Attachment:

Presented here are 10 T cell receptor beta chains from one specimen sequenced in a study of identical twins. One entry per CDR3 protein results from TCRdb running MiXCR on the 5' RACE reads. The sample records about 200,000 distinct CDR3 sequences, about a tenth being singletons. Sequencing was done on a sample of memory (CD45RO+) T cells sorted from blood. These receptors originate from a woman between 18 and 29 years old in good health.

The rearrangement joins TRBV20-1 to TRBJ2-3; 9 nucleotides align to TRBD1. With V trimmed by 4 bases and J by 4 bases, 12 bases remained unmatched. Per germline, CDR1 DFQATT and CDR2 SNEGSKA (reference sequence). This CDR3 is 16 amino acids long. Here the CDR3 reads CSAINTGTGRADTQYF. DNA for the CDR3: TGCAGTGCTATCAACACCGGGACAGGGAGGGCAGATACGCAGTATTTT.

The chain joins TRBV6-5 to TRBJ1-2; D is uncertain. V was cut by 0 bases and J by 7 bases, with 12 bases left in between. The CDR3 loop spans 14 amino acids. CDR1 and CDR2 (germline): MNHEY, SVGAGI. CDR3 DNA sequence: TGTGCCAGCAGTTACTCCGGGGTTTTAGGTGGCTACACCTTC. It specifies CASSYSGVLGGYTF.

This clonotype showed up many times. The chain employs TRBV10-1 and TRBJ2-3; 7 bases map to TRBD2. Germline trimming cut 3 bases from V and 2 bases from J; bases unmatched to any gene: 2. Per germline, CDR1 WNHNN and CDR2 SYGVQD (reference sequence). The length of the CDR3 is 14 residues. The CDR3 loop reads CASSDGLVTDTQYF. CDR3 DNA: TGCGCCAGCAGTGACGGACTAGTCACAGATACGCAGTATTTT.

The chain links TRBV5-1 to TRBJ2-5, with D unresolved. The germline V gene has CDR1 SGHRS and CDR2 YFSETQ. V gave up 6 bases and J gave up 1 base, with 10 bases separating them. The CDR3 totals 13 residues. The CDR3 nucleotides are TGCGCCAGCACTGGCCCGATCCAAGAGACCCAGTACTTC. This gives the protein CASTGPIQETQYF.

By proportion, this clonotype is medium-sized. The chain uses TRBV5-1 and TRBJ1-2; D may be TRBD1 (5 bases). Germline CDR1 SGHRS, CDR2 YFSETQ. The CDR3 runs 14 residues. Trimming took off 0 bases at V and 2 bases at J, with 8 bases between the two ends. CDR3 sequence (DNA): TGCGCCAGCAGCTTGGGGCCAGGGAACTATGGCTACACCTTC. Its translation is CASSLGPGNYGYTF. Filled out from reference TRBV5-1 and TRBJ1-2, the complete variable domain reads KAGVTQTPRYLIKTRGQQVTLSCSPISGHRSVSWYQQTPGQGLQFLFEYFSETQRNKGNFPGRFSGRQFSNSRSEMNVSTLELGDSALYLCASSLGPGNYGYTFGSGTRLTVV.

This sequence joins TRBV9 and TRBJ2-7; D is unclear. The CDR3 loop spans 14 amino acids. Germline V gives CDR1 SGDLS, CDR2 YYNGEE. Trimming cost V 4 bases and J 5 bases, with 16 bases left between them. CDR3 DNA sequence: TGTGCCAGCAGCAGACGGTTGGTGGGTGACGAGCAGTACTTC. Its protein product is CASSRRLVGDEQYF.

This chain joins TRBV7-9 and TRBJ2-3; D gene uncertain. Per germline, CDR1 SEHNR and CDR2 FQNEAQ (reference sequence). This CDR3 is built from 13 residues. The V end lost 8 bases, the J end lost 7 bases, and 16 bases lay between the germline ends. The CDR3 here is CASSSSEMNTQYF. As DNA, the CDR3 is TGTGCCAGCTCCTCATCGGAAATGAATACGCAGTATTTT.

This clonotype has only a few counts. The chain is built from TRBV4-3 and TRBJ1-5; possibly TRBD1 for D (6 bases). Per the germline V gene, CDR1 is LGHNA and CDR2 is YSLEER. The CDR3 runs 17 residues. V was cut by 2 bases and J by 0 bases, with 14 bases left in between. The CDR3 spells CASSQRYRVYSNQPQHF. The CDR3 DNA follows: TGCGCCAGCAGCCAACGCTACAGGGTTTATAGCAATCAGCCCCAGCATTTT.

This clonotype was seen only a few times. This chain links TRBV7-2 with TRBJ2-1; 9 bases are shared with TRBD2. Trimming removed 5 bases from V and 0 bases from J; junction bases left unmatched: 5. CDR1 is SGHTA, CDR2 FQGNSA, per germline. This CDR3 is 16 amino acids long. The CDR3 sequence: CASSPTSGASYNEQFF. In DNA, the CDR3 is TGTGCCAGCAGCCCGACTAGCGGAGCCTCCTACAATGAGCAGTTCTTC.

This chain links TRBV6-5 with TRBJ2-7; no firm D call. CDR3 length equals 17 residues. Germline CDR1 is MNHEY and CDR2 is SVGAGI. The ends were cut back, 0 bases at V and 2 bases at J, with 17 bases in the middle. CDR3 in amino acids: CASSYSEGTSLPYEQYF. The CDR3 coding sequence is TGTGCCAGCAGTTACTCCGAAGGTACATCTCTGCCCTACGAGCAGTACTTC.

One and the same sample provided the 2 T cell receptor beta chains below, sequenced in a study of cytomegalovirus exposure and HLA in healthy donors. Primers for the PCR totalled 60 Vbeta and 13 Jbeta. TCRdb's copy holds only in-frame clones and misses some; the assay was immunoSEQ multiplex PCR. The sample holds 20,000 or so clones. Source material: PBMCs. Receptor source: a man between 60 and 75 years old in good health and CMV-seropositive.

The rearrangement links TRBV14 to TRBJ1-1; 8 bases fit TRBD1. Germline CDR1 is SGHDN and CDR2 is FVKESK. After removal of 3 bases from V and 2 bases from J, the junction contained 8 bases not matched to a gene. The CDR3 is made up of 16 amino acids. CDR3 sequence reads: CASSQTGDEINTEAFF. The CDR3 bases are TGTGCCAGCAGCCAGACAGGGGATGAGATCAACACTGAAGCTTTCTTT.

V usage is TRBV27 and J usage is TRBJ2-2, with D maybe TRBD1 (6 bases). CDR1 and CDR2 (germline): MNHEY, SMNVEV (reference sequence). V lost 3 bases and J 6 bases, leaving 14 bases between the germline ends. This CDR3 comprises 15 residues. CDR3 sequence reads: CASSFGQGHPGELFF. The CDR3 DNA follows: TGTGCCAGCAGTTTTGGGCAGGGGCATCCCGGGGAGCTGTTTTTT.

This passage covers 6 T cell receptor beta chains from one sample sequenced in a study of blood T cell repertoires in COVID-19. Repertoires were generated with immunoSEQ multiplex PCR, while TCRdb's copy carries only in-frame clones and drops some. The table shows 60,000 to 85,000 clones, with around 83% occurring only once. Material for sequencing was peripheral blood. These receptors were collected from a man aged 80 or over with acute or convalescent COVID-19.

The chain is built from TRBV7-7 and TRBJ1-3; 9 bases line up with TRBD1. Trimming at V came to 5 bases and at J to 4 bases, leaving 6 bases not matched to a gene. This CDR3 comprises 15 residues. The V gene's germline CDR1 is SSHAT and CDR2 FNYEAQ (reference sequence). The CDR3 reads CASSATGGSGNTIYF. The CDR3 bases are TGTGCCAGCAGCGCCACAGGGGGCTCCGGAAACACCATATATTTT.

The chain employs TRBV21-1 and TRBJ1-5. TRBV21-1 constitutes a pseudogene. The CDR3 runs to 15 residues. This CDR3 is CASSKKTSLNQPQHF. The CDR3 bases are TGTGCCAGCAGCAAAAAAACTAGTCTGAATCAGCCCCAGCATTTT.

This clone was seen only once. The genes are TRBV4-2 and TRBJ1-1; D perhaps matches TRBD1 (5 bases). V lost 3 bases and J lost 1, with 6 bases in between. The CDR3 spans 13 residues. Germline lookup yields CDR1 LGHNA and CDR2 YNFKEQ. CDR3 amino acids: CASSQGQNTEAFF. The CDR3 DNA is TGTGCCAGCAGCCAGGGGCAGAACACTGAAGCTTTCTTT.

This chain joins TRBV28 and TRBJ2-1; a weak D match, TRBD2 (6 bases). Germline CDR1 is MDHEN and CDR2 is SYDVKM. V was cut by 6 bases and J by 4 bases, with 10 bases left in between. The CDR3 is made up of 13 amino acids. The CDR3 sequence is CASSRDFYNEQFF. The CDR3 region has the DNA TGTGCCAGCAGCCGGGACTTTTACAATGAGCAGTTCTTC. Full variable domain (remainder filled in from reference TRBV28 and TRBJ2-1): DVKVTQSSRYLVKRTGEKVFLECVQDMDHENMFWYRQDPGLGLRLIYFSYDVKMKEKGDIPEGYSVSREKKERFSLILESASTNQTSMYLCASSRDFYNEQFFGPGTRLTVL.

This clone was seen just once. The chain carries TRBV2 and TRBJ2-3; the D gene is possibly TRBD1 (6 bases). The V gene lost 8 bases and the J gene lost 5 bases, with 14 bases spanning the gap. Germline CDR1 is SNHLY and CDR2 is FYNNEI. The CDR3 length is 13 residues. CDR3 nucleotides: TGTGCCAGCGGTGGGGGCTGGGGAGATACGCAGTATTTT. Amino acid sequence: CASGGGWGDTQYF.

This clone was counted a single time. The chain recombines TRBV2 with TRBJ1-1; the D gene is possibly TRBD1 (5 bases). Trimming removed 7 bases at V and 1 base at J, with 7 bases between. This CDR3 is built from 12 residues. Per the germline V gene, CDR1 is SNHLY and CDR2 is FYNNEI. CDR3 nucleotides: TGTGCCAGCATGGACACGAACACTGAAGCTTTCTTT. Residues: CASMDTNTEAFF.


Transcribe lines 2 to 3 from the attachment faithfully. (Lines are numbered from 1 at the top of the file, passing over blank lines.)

The rearrangement joins TRBV20-1 to TRBJ2-3; 9 nucleotides align to TRBD1. With V trimmed by 4 bases and J by 4 bases, 12 bases remained unmatched. Per germline, CDR1 DFQATT and CDR2 SNEGSKA (reference sequence). This CDR3 is 16 amino acids long. Here the CDR3 reads CSAINTGTGRADTQYF. DNA for the CDR3: TGCAGTGCTATCAACACCGGGACAGGGAGGGCAGATACGCAGTATTTT.

The chain joins TRBV6-5 to TRBJ1-2; D is uncertain. V was cut by 0 bases and J by 7 bases, with 12 bases left in between. The CDR3 loop spans 14 amino acids. CDR1 and CDR2 (germline): MNHEY, SVGAGI. CDR3 DNA sequence: TGTGCCAGCAGTTACTCCGGGGTTTTAGGTGGCTACACCTTC. It specifies CASSYSGVLGGYTF.